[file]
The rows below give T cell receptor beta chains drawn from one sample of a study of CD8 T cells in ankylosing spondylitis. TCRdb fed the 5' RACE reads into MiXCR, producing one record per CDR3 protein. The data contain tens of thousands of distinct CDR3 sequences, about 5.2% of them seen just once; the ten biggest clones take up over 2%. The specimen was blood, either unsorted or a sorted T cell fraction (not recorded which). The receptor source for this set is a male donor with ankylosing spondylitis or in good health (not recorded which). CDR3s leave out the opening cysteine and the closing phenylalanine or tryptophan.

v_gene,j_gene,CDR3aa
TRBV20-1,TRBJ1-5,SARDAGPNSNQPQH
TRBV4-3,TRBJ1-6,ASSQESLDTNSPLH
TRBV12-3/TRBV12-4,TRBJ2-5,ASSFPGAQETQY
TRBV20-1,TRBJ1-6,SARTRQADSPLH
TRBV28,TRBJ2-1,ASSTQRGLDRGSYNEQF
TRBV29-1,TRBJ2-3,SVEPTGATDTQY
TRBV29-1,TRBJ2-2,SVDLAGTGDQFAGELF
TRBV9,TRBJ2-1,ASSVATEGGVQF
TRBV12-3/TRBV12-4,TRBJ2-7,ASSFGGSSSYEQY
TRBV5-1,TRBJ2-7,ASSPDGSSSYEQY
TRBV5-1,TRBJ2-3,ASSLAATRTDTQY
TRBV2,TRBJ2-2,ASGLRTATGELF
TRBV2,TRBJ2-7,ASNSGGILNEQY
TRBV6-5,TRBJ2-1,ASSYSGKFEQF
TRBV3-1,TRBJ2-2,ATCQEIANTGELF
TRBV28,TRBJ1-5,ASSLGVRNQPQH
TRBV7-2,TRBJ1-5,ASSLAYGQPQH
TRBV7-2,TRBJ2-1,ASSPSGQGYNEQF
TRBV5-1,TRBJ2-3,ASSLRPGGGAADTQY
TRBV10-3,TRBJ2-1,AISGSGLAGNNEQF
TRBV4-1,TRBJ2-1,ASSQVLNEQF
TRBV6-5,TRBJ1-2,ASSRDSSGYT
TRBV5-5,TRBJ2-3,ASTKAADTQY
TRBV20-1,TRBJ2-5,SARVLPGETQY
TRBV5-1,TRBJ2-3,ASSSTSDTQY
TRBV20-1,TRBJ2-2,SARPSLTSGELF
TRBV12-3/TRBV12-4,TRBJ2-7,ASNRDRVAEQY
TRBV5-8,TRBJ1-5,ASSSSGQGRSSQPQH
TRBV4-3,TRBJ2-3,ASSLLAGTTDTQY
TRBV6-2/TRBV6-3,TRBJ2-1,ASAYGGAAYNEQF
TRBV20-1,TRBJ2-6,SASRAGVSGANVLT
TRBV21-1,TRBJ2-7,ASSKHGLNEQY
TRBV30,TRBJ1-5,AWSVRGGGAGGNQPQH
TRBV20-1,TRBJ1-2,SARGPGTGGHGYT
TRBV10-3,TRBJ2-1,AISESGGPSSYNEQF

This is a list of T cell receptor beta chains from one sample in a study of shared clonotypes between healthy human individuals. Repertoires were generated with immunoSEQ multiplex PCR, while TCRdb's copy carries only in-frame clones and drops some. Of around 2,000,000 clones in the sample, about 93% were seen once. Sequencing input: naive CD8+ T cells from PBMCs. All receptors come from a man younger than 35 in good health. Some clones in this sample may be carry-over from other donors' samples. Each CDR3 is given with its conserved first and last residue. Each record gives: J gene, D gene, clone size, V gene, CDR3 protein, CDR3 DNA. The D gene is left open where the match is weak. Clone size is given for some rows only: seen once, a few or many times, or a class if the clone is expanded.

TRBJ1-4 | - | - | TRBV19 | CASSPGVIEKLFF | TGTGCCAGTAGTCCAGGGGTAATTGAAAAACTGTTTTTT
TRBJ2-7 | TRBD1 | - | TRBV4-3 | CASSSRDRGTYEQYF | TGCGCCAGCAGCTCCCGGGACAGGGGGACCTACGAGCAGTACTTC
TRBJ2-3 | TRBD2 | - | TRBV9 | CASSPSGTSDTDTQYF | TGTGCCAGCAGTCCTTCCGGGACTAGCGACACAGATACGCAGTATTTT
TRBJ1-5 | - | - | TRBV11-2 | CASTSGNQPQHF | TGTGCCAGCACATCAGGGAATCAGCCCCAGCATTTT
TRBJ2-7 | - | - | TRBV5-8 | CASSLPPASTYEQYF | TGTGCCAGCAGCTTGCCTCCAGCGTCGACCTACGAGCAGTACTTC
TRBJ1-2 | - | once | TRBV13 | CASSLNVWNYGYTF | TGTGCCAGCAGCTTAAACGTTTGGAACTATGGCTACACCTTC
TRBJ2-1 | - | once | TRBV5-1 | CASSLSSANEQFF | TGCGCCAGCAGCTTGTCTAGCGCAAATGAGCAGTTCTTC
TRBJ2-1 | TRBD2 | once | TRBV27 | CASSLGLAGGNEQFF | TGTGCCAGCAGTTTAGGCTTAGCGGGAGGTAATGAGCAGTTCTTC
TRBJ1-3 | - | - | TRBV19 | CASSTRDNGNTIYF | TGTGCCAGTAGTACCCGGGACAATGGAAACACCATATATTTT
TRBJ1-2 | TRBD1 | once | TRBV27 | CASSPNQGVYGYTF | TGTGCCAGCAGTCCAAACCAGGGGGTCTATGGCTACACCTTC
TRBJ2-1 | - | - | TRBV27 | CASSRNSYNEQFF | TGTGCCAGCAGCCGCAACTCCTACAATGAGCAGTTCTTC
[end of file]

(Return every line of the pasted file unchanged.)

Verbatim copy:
The rows below give T cell receptor beta chains drawn from one sample of a study of CD8 T cells in ankylosing spondylitis. TCRdb fed the 5' RACE reads into MiXCR, producing one record per CDR3 protein. The data contain tens of thousands of distinct CDR3 sequences, about 5.2% of them seen just once; the ten biggest clones take up over 2%. The specimen was blood, either unsorted or a sorted T cell fraction (not recorded which). The receptor source for this set is a male donor with ankylosing spondylitis or in good health (not recorded which). CDR3s leave out the opening cysteine and the closing phenylalanine or tryptophan.

v_gene,j_gene,CDR3aa
TRBV20-1,TRBJ1-5,SARDAGPNSNQPQH
TRBV4-3,TRBJ1-6,ASSQESLDTNSPLH
TRBV12-3/TRBV12-4,TRBJ2-5,ASSFPGAQETQY
TRBV20-1,TRBJ1-6,SARTRQADSPLH
TRBV28,TRBJ2-1,ASSTQRGLDRGSYNEQF
TRBV29-1,TRBJ2-3,SVEPTGATDTQY
TRBV29-1,TRBJ2-2,SVDLAGTGDQFAGELF
TRBV9,TRBJ2-1,ASSVATEGGVQF
TRBV12-3/TRBV12-4,TRBJ2-7,ASSFGGSSSYEQY
TRBV5-1,TRBJ2-7,ASSPDGSSSYEQY
TRBV5-1,TRBJ2-3,ASSLAATRTDTQY
TRBV2,TRBJ2-2,ASGLRTATGELF
TRBV2,TRBJ2-7,ASNSGGILNEQY
TRBV6-5,TRBJ2-1,ASSYSGKFEQF
TRBV3-1,TRBJ2-2,ATCQEIANTGELF
TRBV28,TRBJ1-5,ASSLGVRNQPQH
TRBV7-2,TRBJ1-5,ASSLAYGQPQH
TRBV7-2,TRBJ2-1,ASSPSGQGYNEQF
TRBV5-1,TRBJ2-3,ASSLRPGGGAADTQY
TRBV10-3,TRBJ2-1,AISGSGLAGNNEQF
TRBV4-1,TRBJ2-1,ASSQVLNEQF
TRBV6-5,TRBJ1-2,ASSRDSSGYT
TRBV5-5,TRBJ2-3,ASTKAADTQY
TRBV20-1,TRBJ2-5,SARVLPGETQY
TRBV5-1,TRBJ2-3,ASSSTSDTQY
TRBV20-1,TRBJ2-2,SARPSLTSGELF
TRBV12-3/TRBV12-4,TRBJ2-7,ASNRDRVAEQY
TRBV5-8,TRBJ1-5,ASSSSGQGRSSQPQH
TRBV4-3,TRBJ2-3,ASSLLAGTTDTQY
TRBV6-2/TRBV6-3,TRBJ2-1,ASAYGGAAYNEQF
TRBV20-1,TRBJ2-6,SASRAGVSGANVLT
TRBV21-1,TRBJ2-7,ASSKHGLNEQY
TRBV30,TRBJ1-5,AWSVRGGGAGGNQPQH
TRBV20-1,TRBJ1-2,SARGPGTGGHGYT
TRBV10-3,TRBJ2-1,AISESGGPSSYNEQF

This is a list of T cell receptor beta chains from one sample in a study of shared clonotypes between healthy human individuals. Repertoires were generated with immunoSEQ multiplex PCR, while TCRdb's copy carries only in-frame clones and drops some. Of around 2,000,000 clones in the sample, about 93% were seen once. Sequencing input: naive CD8+ T cells from PBMCs. All receptors come from a man younger than 35 in good health. Some clones in this sample may be carry-over from other donors' samples. Each CDR3 is given with its conserved first and last residue. Each record gives: J gene, D gene, clone size, V gene, CDR3 protein, CDR3 DNA. The D gene is left open where the match is weak. Clone size is given for some rows only: seen once, a few or many times, or a class if the clone is expanded.

TRBJ1-4 | - | - | TRBV19 | CASSPGVIEKLFF | TGTGCCAGTAGTCCAGGGGTAATTGAAAAACTGTTTTTT
TRBJ2-7 | TRBD1 | - | TRBV4-3 | CASSSRDRGTYEQYF | TGCGCCAGCAGCTCCCGGGACAGGGGGACCTACGAGCAGTACTTC
TRBJ2-3 | TRBD2 | - | TRBV9 | CASSPSGTSDTDTQYF | TGTGCCAGCAGTCCTTCCGGGACTAGCGACACAGATACGCAGTATTTT
TRBJ1-5 | - | - | TRBV11-2 | CASTSGNQPQHF | TGTGCCAGCACATCAGGGAATCAGCCCCAGCATTTT
TRBJ2-7 | - | - | TRBV5-8 | CASSLPPASTYEQYF | TGTGCCAGCAGCTTGCCTCCAGCGTCGACCTACGAGCAGTACTTC
TRBJ1-2 | - | once | TRBV13 | CASSLNVWNYGYTF | TGTGCCAGCAGCTTAAACGTTTGGAACTATGGCTACACCTTC
TRBJ2-1 | - | once | TRBV5-1 | CASSLSSANEQFF | TGCGCCAGCAGCTTGTCTAGCGCAAATGAGCAGTTCTTC
TRBJ2-1 | TRBD2 | once | TRBV27 | CASSLGLAGGNEQFF | TGTGCCAGCAGTTTAGGCTTAGCGGGAGGTAATGAGCAGTTCTTC
TRBJ1-3 | - | - | TRBV19 | CASSTRDNGNTIYF | TGTGCCAGTAGTACCCGGGACAATGGAAACACCATATATTTT
TRBJ1-2 | TRBD1 | once | TRBV27 | CASSPNQGVYGYTF | TGTGCCAGCAGTCCAAACCAGGGGGTCTATGGCTACACCTTC
TRBJ2-1 | - | - | TRBV27 | CASSRNSYNEQFF | TGTGCCAGCAGCCGCAACTCCTACAATGAGCAGTTCTTC